The two main characters’ mutual complex history combined with a current-day crazy action/suspense situation made this my favorite of the Montana Fire trilogy.

This Quiet Sky by  Joanne Bischof

Poignant and beautiful, this goes beyond typical coming-of-age story expectations and tore into my heart unexpectedly.

A Night Like No Other by Kristin Vayden

I think this one will be a Christmas season reread every year now for its genuine and Biblical portrayal of Mary and Joseph’s experiences.

Your turn!!! What are your favorite books from 2016? Did you read any of my favorites? Share your thoughts in the comments!

Review: Together at the Table by Hillary Manton Lodge

You know that moment when you FINALLY finish reading a book series and you’re perfectly happy with the way it ended, but you still want MORE??? Yep, that was me after reading Together at the Table by Hillary Manton Lodge, the last book in the “Two Blue Doors” series.

I read it a few weeks ago with two blogger and #BookBestie friends, Cassie and Rissi. We chatted and debated and gushed via Twitter with the hashtag #TogetherAtTheTableRAL (click to see all our tweets, but warning: some are spoilery). And, Rissi created this awesome graphic for our read along.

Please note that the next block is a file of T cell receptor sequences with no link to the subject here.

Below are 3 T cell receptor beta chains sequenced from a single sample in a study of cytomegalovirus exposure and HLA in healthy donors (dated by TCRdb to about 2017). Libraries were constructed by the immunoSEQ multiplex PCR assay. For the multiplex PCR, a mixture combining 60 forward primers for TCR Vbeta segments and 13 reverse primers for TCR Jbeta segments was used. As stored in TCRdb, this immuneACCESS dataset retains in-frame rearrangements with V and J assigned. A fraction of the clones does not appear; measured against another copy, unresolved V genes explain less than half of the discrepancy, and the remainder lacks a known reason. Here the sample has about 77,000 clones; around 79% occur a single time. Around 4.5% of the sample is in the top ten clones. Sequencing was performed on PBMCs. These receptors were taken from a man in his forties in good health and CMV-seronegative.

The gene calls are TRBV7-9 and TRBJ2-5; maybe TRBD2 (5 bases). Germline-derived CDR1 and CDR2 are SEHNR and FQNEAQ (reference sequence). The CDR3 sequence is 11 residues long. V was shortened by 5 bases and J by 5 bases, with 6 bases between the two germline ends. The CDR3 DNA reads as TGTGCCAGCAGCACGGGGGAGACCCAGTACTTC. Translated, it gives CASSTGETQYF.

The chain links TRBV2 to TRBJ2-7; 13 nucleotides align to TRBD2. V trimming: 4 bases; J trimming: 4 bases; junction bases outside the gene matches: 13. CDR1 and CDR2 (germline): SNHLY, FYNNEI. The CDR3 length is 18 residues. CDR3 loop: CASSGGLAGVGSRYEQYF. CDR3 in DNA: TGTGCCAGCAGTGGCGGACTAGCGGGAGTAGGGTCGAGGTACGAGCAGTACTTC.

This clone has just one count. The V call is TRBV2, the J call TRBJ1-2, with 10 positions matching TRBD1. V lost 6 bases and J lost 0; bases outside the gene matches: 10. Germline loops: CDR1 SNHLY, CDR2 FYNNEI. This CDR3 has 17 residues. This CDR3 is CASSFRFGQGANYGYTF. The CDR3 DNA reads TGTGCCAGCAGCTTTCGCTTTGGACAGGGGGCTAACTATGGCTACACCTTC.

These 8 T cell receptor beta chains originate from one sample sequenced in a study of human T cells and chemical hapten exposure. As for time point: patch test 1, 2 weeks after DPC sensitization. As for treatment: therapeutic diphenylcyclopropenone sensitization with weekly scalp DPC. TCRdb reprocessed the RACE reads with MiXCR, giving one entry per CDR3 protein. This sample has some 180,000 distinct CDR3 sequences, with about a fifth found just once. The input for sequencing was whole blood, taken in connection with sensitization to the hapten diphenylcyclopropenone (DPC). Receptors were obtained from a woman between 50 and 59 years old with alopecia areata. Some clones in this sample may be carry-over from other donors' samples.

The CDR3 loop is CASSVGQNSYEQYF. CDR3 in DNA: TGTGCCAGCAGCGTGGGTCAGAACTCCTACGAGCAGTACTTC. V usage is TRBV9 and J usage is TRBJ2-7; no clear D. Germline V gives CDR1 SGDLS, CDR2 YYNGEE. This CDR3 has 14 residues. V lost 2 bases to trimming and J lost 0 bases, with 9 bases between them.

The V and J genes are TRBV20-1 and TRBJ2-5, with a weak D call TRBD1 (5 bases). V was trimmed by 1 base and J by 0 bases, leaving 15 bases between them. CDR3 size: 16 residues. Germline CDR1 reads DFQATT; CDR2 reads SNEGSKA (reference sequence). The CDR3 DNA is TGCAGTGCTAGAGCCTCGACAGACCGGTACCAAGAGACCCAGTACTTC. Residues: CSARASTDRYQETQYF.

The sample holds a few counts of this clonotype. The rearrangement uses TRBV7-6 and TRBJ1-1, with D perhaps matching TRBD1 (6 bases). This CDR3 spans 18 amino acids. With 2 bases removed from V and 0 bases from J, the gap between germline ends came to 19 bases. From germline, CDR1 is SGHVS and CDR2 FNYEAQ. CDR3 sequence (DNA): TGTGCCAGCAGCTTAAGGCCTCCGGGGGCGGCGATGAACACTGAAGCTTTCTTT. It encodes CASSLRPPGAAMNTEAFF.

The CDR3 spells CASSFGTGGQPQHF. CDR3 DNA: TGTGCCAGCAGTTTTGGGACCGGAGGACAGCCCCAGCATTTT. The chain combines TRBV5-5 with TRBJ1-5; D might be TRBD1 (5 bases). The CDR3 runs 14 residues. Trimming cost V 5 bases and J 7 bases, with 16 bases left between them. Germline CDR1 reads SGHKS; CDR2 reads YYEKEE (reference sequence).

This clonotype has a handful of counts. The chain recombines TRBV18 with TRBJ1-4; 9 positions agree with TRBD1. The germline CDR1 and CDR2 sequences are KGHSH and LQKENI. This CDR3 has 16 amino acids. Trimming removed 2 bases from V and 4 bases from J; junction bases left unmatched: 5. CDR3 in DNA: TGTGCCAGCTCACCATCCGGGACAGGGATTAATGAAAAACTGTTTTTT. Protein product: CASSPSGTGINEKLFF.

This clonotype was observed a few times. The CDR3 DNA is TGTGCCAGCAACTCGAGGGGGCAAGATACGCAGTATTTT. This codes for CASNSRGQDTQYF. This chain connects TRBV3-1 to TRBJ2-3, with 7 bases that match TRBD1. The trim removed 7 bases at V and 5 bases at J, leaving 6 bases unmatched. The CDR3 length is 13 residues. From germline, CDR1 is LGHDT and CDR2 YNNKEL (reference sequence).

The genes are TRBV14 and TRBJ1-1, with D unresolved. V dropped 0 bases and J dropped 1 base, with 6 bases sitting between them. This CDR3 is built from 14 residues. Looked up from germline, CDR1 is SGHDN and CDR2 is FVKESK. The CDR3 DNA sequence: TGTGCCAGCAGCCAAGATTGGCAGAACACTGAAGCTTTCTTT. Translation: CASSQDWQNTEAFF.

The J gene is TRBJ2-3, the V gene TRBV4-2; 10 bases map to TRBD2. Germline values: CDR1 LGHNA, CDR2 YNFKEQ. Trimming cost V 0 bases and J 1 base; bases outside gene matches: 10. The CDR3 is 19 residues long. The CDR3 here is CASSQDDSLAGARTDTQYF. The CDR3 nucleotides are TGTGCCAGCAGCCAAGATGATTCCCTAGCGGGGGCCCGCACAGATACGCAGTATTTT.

Ok, by now you’re wondering what this book is about, so here’s the plot summary:

Together at the Table by Hillary Manton Lodge.jpgThree months ago, Juliette D’Alisa’s world changed.

In a bittersweet series of events, her mother’s health took a turn for the worse. Juliette and her brother opened their restaurant together to rave reviews, but her romance with Memphis immunologist Neil McLaren ended in anger and tears.

As autumn sweeps into the Pacific Northwest, Juliette feels that she’s finally on the cusp of equilibrium. The restaurant continues to thrive, and her family is closer than ever. She and sous-chef Adrien are seeing each other, both in and out of the kitchen. Just when she thinks her world might stop spinning, a trip to the waterfront lands a familiar face into her path.

Rather than dwell on her personal life, Juliette throws herself into work and research. After reading her grandmother’s letters from war-torn Paris, she still wants to know the full story –  and she’ll travel across countries and oceans to find it.

But even Juliette can’t outrun the man who stole her heart. As she finally uncovers the truth about her family history, what will it mean for her own chances at lasting love?